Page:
Mohammed Said arrived in the United States as a 10-year old boy who didn’t know English. He graduates from CU with a bachelor of science degree in civil engineering with a focus on water resources.
Mohammed decided to become an engineer when he returned to his birthplace in Ethiopia during the summer between his sophomore and junior years in high school. He was there for three months and saw the prevalence of poor road conditions and dirty drinking water. The experience lit his interest in actively effecting change to improve people’s day-to-day lives. “If you go into politics, you talk a lot about change, but as an engineer you can actually make change happen, with your own hands,” he says.
In fall 2006, Mohammed had the opportunity to put his education to use. As part of Professor Angela Bielefeldt’s Environmental Engineering Design class, he and about 10 of his classmates worked on the design for wastewater treatment for Villa Pesqueira, Mexico. Located about one hour north of Hermosillo in San Miguel county, State of Sonora, Mexico, Villa Pesqueira (population 3,648) needs a plan for sanitation. The students traveled to Hermosillo, Mexico to meet with government officials and then visited Villa Pesqueira for a short site visit before working on a design solution that incorporated long-term sustainability from water resource, energy, human capital, and environmental perspectives.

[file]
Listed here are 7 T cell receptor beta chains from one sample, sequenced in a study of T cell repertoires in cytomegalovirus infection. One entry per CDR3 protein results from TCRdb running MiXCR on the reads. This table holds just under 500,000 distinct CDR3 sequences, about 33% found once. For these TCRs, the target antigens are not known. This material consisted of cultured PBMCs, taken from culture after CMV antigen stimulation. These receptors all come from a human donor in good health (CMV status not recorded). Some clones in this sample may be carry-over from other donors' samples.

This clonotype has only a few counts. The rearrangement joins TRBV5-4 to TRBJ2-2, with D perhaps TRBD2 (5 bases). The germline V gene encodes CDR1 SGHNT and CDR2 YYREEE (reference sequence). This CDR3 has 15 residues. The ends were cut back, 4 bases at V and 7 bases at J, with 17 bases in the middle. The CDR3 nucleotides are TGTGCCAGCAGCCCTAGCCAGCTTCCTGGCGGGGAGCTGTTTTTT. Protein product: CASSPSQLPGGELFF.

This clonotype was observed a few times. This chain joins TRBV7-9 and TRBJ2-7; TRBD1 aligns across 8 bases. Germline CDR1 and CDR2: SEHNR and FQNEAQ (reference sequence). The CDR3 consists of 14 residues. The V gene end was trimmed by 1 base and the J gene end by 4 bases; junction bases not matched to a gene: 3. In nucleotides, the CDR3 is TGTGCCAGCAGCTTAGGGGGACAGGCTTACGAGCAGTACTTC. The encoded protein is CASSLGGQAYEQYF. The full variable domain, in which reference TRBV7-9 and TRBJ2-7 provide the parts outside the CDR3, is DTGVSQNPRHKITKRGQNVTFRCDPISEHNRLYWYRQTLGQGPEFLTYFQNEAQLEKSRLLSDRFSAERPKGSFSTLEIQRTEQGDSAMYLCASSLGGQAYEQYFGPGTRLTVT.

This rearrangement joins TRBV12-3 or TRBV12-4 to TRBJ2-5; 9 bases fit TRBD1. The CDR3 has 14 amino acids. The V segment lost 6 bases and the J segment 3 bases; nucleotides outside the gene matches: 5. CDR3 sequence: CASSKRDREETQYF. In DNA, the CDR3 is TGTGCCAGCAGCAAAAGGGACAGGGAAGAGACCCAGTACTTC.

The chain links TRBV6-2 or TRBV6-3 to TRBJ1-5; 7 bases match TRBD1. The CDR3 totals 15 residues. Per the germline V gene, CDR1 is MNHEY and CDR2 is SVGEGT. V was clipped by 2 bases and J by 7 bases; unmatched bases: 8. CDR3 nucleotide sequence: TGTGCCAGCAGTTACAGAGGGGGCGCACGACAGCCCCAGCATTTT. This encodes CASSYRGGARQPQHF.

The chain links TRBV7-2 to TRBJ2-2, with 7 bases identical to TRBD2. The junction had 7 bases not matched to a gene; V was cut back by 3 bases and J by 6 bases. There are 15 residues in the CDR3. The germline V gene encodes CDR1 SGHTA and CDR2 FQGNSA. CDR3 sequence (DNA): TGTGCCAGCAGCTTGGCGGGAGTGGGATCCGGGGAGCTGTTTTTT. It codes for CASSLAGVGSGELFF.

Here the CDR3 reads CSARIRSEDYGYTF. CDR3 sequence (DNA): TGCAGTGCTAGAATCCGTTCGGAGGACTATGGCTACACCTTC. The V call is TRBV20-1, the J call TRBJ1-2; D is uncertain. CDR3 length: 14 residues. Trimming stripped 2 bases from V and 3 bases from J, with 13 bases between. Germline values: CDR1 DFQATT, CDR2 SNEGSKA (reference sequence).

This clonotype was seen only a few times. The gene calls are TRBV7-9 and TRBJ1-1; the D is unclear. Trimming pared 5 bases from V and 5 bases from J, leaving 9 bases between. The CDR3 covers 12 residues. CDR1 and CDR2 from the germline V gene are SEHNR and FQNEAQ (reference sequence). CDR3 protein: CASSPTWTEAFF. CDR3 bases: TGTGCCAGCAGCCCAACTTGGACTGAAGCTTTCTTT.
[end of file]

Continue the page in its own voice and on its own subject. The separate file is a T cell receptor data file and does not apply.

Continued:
“After meeting with [the] mayor I truly felt the significant role we were playing," Mohammed says. "Our design could be chosen as the wastewater treatment for the town. I heard that before going to Mexico, but after the meeting with the mayor, it felt real.”
No matter what professional position Mohammed accepts after graduation, he also wants to work with school-aged children to encourage them to continue their education in college and beyond. Mohammed believes that with education comes power and self-sufficiency. He will use his power to serve his community, and he will encourage others to do the same.
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